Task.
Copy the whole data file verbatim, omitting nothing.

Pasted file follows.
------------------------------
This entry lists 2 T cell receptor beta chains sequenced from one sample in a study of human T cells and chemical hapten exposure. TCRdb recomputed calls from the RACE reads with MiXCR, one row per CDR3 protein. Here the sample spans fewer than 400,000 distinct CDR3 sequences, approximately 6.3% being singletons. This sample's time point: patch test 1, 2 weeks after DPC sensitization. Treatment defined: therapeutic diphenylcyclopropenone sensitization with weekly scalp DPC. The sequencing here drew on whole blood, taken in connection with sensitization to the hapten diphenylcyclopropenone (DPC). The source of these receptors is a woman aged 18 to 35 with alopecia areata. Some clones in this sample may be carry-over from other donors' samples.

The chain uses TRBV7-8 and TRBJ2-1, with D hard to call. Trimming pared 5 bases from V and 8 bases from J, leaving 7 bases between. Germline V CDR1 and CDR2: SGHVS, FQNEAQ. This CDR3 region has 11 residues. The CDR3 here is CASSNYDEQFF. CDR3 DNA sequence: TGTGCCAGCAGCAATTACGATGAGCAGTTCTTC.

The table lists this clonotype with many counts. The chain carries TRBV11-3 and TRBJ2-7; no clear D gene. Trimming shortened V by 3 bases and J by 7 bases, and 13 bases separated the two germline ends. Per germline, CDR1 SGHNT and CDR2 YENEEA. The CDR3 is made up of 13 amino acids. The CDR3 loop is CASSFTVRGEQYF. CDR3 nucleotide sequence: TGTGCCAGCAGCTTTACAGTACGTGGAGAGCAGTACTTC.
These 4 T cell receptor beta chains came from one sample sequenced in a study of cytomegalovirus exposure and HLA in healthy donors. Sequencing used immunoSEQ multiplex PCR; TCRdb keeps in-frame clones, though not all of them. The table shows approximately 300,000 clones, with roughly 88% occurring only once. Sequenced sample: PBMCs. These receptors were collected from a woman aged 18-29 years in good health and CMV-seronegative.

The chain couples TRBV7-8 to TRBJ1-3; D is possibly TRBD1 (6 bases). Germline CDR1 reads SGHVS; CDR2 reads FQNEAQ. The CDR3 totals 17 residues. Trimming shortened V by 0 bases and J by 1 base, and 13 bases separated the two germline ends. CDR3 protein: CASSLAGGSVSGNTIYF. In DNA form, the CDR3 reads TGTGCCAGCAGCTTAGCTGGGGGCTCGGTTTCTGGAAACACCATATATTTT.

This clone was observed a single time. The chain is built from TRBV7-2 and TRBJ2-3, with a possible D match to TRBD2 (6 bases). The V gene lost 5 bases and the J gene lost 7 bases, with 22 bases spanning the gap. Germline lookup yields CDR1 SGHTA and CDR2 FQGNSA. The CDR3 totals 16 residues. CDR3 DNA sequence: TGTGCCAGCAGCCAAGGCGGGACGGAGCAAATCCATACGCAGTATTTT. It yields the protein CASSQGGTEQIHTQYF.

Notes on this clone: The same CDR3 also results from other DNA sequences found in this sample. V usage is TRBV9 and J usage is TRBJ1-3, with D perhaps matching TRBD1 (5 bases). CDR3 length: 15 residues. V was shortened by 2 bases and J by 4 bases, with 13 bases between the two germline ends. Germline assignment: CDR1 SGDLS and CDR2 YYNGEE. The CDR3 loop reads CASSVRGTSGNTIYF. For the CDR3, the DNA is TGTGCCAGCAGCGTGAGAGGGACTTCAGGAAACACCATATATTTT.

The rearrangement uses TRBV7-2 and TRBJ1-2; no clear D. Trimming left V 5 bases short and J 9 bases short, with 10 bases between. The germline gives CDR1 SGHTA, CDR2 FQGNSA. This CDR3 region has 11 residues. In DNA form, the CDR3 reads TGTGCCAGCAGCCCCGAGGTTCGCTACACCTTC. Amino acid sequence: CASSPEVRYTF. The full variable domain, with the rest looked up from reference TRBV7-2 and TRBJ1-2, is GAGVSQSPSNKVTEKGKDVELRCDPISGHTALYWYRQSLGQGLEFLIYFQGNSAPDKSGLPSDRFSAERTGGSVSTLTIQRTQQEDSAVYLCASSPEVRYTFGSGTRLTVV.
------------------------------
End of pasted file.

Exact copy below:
This entry lists 2 T cell receptor beta chains sequenced from one sample in a study of human T cells and chemical hapten exposure. TCRdb recomputed calls from the RACE reads with MiXCR, one row per CDR3 protein. Here the sample spans fewer than 400,000 distinct CDR3 sequences, approximately 6.3% being singletons. This sample's time point: patch test 1, 2 weeks after DPC sensitization. Treatment defined: therapeutic diphenylcyclopropenone sensitization with weekly scalp DPC. The sequencing here drew on whole blood, taken in connection with sensitization to the hapten diphenylcyclopropenone (DPC). The source of these receptors is a woman aged 18 to 35 with alopecia areata. Some clones in this sample may be carry-over from other donors' samples.

The chain uses TRBV7-8 and TRBJ2-1, with D hard to call. Trimming pared 5 bases from V and 8 bases from J, leaving 7 bases between. Germline V CDR1 and CDR2: SGHVS, FQNEAQ. This CDR3 region has 11 residues. The CDR3 here is CASSNYDEQFF. CDR3 DNA sequence: TGTGCCAGCAGCAATTACGATGAGCAGTTCTTC.

The table lists this clonotype with many counts. The chain carries TRBV11-3 and TRBJ2-7; no clear D gene. Trimming shortened V by 3 bases and J by 7 bases, and 13 bases separated the two germline ends. Per germline, CDR1 SGHNT and CDR2 YENEEA. The CDR3 is made up of 13 amino acids. The CDR3 loop is CASSFTVRGEQYF. CDR3 nucleotide sequence: TGTGCCAGCAGCTTTACAGTACGTGGAGAGCAGTACTTC.
These 4 T cell receptor beta chains came from one sample sequenced in a study of cytomegalovirus exposure and HLA in healthy donors. Sequencing used immunoSEQ multiplex PCR; TCRdb keeps in-frame clones, though not all of them. The table shows approximately 300,000 clones, with roughly 88% occurring only once. Sequenced sample: PBMCs. These receptors were collected from a woman aged 18-29 years in good health and CMV-seronegative.

The chain couples TRBV7-8 to TRBJ1-3; D is possibly TRBD1 (6 bases). Germline CDR1 reads SGHVS; CDR2 reads FQNEAQ. The CDR3 totals 17 residues. Trimming shortened V by 0 bases and J by 1 base, and 13 bases separated the two germline ends. CDR3 protein: CASSLAGGSVSGNTIYF. In DNA form, the CDR3 reads TGTGCCAGCAGCTTAGCTGGGGGCTCGGTTTCTGGAAACACCATATATTTT.

This clone was observed a single time. The chain is built from TRBV7-2 and TRBJ2-3, with a possible D match to TRBD2 (6 bases). The V gene lost 5 bases and the J gene lost 7 bases, with 22 bases spanning the gap. Germline lookup yields CDR1 SGHTA and CDR2 FQGNSA. The CDR3 totals 16 residues. CDR3 DNA sequence: TGTGCCAGCAGCCAAGGCGGGACGGAGCAAATCCATACGCAGTATTTT. It yields the protein CASSQGGTEQIHTQYF.

Notes on this clone: The same CDR3 also results from other DNA sequences found in this sample. V usage is TRBV9 and J usage is TRBJ1-3, with D perhaps matching TRBD1 (5 bases). CDR3 length: 15 residues. V was shortened by 2 bases and J by 4 bases, with 13 bases between the two germline ends. Germline assignment: CDR1 SGDLS and CDR2 YYNGEE. The CDR3 loop reads CASSVRGTSGNTIYF. For the CDR3, the DNA is TGTGCCAGCAGCGTGAGAGGGACTTCAGGAAACACCATATATTTT.

The rearrangement uses TRBV7-2 and TRBJ1-2; no clear D. Trimming left V 5 bases short and J 9 bases short, with 10 bases between. The germline gives CDR1 SGHTA, CDR2 FQGNSA. This CDR3 region has 11 residues. In DNA form, the CDR3 reads TGTGCCAGCAGCCCCGAGGTTCGCTACACCTTC. Amino acid sequence: CASSPEVRYTF. The full variable domain, with the rest looked up from reference TRBV7-2 and TRBJ1-2, is GAGVSQSPSNKVTEKGKDVELRCDPISGHTALYWYRQSLGQGLEFLIYFQGNSAPDKSGLPSDRFSAERTGGSVSTLTIQRTQQEDSAVYLCASSPEVRYTFGSGTRLTVV.